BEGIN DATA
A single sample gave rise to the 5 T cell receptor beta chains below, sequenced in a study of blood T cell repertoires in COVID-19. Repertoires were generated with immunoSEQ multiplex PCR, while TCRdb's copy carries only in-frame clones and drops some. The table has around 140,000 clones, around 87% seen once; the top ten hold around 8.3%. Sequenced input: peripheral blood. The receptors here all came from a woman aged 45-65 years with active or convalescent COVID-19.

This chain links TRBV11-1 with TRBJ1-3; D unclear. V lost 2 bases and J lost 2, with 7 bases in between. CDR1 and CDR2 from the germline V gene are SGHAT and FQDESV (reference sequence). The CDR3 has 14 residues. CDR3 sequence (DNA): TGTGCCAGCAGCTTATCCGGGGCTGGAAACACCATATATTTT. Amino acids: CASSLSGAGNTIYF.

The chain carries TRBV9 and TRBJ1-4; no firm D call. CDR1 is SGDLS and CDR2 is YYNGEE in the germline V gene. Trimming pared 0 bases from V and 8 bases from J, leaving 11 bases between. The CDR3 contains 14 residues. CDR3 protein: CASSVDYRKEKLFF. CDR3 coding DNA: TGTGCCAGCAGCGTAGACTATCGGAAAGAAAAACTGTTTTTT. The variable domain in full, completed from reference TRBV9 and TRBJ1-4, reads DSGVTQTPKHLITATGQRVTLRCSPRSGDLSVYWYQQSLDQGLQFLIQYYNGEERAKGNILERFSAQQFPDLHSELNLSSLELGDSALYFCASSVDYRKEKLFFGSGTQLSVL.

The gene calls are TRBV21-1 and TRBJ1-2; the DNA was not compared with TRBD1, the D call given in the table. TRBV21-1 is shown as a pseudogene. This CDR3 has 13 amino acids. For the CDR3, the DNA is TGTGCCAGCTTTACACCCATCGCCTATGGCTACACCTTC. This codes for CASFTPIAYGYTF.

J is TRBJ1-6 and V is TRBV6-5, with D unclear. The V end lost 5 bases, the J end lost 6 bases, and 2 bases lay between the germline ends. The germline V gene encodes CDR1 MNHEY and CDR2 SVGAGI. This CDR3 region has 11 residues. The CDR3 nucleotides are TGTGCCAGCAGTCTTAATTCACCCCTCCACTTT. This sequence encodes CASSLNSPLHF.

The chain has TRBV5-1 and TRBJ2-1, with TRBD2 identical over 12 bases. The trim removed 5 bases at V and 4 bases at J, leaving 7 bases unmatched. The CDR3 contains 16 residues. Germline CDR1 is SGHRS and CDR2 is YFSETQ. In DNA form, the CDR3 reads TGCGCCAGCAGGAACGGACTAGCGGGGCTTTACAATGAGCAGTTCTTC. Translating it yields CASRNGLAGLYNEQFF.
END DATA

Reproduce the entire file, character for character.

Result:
A single sample gave rise to the 5 T cell receptor beta chains below, sequenced in a study of blood T cell repertoires in COVID-19. Repertoires were generated with immunoSEQ multiplex PCR, while TCRdb's copy carries only in-frame clones and drops some. The table has around 140,000 clones, around 87% seen once; the top ten hold around 8.3%. Sequenced input: peripheral blood. The receptors here all came from a woman aged 45-65 years with active or convalescent COVID-19.

This chain links TRBV11-1 with TRBJ1-3; D unclear. V lost 2 bases and J lost 2, with 7 bases in between. CDR1 and CDR2 from the germline V gene are SGHAT and FQDESV (reference sequence). The CDR3 has 14 residues. CDR3 sequence (DNA): TGTGCCAGCAGCTTATCCGGGGCTGGAAACACCATATATTTT. Amino acids: CASSLSGAGNTIYF.

The chain carries TRBV9 and TRBJ1-4; no firm D call. CDR1 is SGDLS and CDR2 is YYNGEE in the germline V gene. Trimming pared 0 bases from V and 8 bases from J, leaving 11 bases between. The CDR3 contains 14 residues. CDR3 protein: CASSVDYRKEKLFF. CDR3 coding DNA: TGTGCCAGCAGCGTAGACTATCGGAAAGAAAAACTGTTTTTT. The variable domain in full, completed from reference TRBV9 and TRBJ1-4, reads DSGVTQTPKHLITATGQRVTLRCSPRSGDLSVYWYQQSLDQGLQFLIQYYNGEERAKGNILERFSAQQFPDLHSELNLSSLELGDSALYFCASSVDYRKEKLFFGSGTQLSVL.

The gene calls are TRBV21-1 and TRBJ1-2; the DNA was not compared with TRBD1, the D call given in the table. TRBV21-1 is shown as a pseudogene. This CDR3 has 13 amino acids. For the CDR3, the DNA is TGTGCCAGCTTTACACCCATCGCCTATGGCTACACCTTC. This codes for CASFTPIAYGYTF.

J is TRBJ1-6 and V is TRBV6-5, with D unclear. The V end lost 5 bases, the J end lost 6 bases, and 2 bases lay between the germline ends. The germline V gene encodes CDR1 MNHEY and CDR2 SVGAGI. This CDR3 region has 11 residues. The CDR3 nucleotides are TGTGCCAGCAGTCTTAATTCACCCCTCCACTTT. This sequence encodes CASSLNSPLHF.

The chain has TRBV5-1 and TRBJ2-1, with TRBD2 identical over 12 bases. The trim removed 5 bases at V and 4 bases at J, leaving 7 bases unmatched. The CDR3 contains 16 residues. Germline CDR1 is SGHRS and CDR2 is YFSETQ. In DNA form, the CDR3 reads TGCGCCAGCAGGAACGGACTAGCGGGGCTTTACAATGAGCAGTTCTTC. Translating it yields CASRNGLAGLYNEQFF.